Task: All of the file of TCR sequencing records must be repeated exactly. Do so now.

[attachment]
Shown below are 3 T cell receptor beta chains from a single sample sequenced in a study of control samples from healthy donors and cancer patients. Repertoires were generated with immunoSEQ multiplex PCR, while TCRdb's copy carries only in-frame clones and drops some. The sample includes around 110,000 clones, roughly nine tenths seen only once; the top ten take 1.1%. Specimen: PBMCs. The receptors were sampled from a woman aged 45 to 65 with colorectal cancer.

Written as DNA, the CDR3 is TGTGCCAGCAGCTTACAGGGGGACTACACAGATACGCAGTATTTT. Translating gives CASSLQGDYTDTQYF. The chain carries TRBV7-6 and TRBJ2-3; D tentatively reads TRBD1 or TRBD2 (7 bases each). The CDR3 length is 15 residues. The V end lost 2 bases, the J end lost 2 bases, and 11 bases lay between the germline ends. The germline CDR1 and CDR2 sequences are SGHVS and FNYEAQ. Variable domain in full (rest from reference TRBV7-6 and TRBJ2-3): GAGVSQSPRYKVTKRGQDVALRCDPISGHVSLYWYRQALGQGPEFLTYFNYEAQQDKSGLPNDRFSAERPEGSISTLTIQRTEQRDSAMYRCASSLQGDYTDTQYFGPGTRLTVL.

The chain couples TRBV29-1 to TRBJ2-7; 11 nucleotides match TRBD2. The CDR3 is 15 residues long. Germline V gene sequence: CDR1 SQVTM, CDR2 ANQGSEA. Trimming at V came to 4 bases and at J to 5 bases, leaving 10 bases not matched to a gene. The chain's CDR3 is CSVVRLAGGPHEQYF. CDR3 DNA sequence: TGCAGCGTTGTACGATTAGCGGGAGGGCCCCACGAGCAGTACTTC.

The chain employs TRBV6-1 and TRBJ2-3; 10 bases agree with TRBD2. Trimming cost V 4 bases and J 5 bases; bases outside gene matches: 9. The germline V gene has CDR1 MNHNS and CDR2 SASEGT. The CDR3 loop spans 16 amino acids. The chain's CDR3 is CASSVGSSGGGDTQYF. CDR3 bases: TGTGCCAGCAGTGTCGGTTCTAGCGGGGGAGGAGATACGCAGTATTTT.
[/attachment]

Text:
Shown below are 3 T cell receptor beta chains from a single sample sequenced in a study of control samples from healthy donors and cancer patients. Repertoires were generated with immunoSEQ multiplex PCR, while TCRdb's copy carries only in-frame clones and drops some. The sample includes around 110,000 clones, roughly nine tenths seen only once; the top ten take 1.1%. Specimen: PBMCs. The receptors were sampled from a woman aged 45 to 65 with colorectal cancer.

Written as DNA, the CDR3 is TGTGCCAGCAGCTTACAGGGGGACTACACAGATACGCAGTATTTT. Translating gives CASSLQGDYTDTQYF. The chain carries TRBV7-6 and TRBJ2-3; D tentatively reads TRBD1 or TRBD2 (7 bases each). The CDR3 length is 15 residues. The V end lost 2 bases, the J end lost 2 bases, and 11 bases lay between the germline ends. The germline CDR1 and CDR2 sequences are SGHVS and FNYEAQ. Variable domain in full (rest from reference TRBV7-6 and TRBJ2-3): GAGVSQSPRYKVTKRGQDVALRCDPISGHVSLYWYRQALGQGPEFLTYFNYEAQQDKSGLPNDRFSAERPEGSISTLTIQRTEQRDSAMYRCASSLQGDYTDTQYFGPGTRLTVL.

The chain couples TRBV29-1 to TRBJ2-7; 11 nucleotides match TRBD2. The CDR3 is 15 residues long. Germline V gene sequence: CDR1 SQVTM, CDR2 ANQGSEA. Trimming at V came to 4 bases and at J to 5 bases, leaving 10 bases not matched to a gene. The chain's CDR3 is CSVVRLAGGPHEQYF. CDR3 DNA sequence: TGCAGCGTTGTACGATTAGCGGGAGGGCCCCACGAGCAGTACTTC.

The chain employs TRBV6-1 and TRBJ2-3; 10 bases agree with TRBD2. Trimming cost V 4 bases and J 5 bases; bases outside gene matches: 9. The germline V gene has CDR1 MNHNS and CDR2 SASEGT. The CDR3 loop spans 16 amino acids. The chain's CDR3 is CASSVGSSGGGDTQYF. CDR3 bases: TGTGCCAGCAGTGTCGGTTCTAGCGGGGGAGGAGATACGCAGTATTTT.